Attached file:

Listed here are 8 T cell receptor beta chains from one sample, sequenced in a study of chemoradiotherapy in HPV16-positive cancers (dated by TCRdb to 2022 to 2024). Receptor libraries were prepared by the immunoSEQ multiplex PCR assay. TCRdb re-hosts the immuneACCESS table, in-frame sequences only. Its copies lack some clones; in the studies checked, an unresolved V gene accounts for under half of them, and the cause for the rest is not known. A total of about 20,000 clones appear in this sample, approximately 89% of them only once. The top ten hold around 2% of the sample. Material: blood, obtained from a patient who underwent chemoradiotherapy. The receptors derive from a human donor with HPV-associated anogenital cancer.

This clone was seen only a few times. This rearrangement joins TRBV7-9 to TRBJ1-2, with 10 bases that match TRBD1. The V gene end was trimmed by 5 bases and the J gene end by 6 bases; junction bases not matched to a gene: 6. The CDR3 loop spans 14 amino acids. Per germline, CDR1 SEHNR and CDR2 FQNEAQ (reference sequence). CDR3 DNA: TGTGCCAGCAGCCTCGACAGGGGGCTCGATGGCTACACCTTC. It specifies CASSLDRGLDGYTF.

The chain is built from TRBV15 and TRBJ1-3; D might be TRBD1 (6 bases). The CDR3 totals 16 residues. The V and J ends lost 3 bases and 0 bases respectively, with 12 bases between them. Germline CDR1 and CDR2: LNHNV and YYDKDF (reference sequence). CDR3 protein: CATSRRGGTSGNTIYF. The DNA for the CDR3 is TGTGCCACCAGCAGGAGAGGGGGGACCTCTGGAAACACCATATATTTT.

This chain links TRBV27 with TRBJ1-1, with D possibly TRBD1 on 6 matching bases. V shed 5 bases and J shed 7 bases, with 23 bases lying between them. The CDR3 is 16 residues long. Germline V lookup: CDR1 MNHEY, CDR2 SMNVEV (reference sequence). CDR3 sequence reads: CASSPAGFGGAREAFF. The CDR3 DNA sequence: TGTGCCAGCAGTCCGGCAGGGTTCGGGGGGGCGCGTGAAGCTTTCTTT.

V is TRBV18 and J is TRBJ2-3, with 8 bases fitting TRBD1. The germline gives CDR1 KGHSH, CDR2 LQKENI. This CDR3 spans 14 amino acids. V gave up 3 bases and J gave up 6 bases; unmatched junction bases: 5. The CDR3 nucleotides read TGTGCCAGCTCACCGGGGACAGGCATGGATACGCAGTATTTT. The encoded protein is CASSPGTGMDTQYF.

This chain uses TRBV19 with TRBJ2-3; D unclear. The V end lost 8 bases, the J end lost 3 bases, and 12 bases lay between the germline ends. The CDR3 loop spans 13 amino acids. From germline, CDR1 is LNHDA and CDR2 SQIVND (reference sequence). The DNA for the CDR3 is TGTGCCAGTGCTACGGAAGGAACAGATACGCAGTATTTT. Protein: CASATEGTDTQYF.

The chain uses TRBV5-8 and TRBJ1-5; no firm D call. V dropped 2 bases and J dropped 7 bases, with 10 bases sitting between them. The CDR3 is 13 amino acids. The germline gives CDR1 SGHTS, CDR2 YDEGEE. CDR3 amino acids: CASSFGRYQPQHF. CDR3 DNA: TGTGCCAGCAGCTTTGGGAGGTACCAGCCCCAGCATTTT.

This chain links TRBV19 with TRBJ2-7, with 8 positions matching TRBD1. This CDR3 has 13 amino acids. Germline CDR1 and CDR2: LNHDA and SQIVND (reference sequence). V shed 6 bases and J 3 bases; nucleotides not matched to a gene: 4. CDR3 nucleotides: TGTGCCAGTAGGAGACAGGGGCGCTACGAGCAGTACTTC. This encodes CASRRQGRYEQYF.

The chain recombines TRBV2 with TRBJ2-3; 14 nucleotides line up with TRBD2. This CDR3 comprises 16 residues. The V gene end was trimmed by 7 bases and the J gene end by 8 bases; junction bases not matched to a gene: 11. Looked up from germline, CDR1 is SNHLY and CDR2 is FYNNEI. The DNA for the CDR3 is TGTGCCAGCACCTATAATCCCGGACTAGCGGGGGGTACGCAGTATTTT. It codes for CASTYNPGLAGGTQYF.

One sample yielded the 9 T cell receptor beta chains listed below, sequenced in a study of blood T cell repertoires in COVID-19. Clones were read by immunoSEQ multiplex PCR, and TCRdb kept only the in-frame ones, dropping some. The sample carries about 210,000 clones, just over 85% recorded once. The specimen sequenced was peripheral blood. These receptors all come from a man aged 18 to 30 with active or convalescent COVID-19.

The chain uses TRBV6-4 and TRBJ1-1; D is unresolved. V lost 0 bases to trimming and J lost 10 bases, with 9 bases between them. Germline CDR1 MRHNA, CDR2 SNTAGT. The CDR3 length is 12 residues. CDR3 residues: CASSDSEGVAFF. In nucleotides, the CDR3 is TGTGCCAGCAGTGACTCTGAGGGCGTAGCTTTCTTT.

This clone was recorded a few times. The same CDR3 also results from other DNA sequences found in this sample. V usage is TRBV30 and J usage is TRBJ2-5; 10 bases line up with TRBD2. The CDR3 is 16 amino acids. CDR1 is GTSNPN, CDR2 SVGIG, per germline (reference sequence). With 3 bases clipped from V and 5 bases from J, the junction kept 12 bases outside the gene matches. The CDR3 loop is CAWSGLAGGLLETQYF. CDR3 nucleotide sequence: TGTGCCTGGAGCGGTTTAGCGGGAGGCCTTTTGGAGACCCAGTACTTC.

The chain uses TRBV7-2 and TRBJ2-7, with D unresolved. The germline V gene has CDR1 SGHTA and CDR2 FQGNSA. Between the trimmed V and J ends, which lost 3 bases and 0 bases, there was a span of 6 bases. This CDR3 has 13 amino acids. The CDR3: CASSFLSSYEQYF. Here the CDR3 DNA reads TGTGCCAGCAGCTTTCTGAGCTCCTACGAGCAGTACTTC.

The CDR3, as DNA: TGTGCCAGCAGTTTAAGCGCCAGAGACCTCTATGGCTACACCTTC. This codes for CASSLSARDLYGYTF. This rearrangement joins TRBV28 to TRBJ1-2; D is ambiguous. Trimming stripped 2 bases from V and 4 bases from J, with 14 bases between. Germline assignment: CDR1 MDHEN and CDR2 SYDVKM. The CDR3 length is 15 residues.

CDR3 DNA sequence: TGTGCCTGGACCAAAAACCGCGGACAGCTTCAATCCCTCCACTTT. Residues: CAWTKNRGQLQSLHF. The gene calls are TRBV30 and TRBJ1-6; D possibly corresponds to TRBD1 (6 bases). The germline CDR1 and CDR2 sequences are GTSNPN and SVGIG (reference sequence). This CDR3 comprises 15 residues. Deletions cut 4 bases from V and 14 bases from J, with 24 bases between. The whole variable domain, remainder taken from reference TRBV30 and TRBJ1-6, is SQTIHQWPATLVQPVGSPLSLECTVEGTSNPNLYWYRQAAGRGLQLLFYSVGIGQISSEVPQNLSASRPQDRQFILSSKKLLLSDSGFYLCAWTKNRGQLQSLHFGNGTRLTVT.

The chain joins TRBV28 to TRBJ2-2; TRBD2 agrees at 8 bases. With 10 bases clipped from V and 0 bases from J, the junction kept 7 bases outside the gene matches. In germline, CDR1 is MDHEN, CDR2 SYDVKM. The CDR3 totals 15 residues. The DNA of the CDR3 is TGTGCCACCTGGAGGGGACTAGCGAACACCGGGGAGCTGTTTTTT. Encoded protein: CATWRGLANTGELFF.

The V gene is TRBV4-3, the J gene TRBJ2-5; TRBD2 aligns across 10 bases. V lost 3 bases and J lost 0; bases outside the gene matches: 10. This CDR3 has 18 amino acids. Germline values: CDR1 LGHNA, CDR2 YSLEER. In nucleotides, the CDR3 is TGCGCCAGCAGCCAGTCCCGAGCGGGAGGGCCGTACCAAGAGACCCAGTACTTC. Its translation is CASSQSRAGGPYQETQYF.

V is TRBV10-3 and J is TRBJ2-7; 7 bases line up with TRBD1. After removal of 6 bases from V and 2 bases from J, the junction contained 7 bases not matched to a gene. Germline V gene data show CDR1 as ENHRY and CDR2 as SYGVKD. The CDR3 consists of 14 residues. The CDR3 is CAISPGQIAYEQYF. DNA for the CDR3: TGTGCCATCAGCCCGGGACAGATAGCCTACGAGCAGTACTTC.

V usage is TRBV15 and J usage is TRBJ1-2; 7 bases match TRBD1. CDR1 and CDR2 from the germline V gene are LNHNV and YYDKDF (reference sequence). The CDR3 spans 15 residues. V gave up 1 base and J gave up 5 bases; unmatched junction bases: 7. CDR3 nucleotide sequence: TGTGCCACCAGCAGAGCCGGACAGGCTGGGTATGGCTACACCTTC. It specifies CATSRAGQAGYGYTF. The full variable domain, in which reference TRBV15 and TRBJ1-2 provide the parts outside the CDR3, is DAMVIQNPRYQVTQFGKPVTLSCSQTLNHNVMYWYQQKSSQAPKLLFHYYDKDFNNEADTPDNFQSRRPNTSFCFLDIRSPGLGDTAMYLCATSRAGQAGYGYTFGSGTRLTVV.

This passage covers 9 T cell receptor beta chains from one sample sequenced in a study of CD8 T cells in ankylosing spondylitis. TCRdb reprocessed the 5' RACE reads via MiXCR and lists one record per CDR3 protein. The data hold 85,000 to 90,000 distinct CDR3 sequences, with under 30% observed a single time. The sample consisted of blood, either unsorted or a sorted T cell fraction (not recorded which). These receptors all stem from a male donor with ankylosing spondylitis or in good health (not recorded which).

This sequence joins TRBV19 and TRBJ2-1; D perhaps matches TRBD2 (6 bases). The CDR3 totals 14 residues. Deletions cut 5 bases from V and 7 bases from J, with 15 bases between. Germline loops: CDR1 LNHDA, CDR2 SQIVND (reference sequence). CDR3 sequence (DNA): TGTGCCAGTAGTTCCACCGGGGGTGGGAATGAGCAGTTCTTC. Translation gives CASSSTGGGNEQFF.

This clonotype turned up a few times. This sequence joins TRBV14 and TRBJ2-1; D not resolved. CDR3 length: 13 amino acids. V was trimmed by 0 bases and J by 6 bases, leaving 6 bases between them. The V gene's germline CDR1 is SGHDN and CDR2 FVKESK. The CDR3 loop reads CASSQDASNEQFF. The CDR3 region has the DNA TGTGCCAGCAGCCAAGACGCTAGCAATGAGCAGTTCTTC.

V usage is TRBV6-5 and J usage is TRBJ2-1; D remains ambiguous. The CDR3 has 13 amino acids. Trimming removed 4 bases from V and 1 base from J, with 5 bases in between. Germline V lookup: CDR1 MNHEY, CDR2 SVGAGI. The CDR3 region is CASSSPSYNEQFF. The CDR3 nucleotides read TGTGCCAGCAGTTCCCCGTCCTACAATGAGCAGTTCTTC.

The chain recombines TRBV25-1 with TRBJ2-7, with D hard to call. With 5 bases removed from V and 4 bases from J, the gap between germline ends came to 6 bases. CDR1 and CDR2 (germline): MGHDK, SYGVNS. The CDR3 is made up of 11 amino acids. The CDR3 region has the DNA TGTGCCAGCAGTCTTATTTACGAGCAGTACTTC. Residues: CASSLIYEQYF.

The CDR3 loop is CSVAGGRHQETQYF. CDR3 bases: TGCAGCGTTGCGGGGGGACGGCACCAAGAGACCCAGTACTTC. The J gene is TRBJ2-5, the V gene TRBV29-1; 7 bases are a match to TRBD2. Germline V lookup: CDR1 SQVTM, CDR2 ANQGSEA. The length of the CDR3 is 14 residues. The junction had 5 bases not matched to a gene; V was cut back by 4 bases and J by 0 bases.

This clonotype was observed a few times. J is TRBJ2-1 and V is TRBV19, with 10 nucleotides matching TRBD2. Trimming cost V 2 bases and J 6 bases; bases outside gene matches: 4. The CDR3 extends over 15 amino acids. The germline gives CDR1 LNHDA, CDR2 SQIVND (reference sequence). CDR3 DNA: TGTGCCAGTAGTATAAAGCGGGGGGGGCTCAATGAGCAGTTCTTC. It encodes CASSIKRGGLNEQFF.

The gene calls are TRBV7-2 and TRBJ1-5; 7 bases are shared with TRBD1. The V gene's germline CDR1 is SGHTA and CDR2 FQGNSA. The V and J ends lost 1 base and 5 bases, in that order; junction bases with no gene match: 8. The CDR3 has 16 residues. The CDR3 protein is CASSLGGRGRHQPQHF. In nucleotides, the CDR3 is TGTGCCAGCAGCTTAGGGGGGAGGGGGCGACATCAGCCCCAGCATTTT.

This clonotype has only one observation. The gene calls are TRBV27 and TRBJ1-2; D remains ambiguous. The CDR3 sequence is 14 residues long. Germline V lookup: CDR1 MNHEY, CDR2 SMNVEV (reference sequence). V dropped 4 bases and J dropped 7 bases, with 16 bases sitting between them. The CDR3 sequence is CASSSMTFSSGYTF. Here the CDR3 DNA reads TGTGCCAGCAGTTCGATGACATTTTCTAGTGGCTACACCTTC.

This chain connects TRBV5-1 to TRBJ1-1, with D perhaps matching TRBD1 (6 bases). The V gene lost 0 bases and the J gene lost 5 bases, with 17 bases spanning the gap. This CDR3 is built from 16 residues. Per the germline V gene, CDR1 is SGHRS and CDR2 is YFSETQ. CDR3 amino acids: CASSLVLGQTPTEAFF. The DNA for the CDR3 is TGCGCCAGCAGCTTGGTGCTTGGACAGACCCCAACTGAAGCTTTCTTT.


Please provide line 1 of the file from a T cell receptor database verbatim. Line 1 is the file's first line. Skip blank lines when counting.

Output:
Listed here are 8 T cell receptor beta chains from one sample, sequenced in a study of chemoradiotherapy in HPV16-positive cancers (dated by TCRdb to 2022 to 2024). Receptor libraries were prepared by the immunoSEQ multiplex PCR assay. TCRdb re-hosts the immuneACCESS table, in-frame sequences only. Its copies lack some clones; in the studies checked, an unresolved V gene accounts for under half of them, and the cause for the rest is not known. A total of about 20,000 clones appear in this sample, approximately 89% of them only once. The top ten hold around 2% of the sample. Material: blood, obtained from a patient who underwent chemoradiotherapy. The receptors derive from a human donor with HPV-associated anogenital cancer.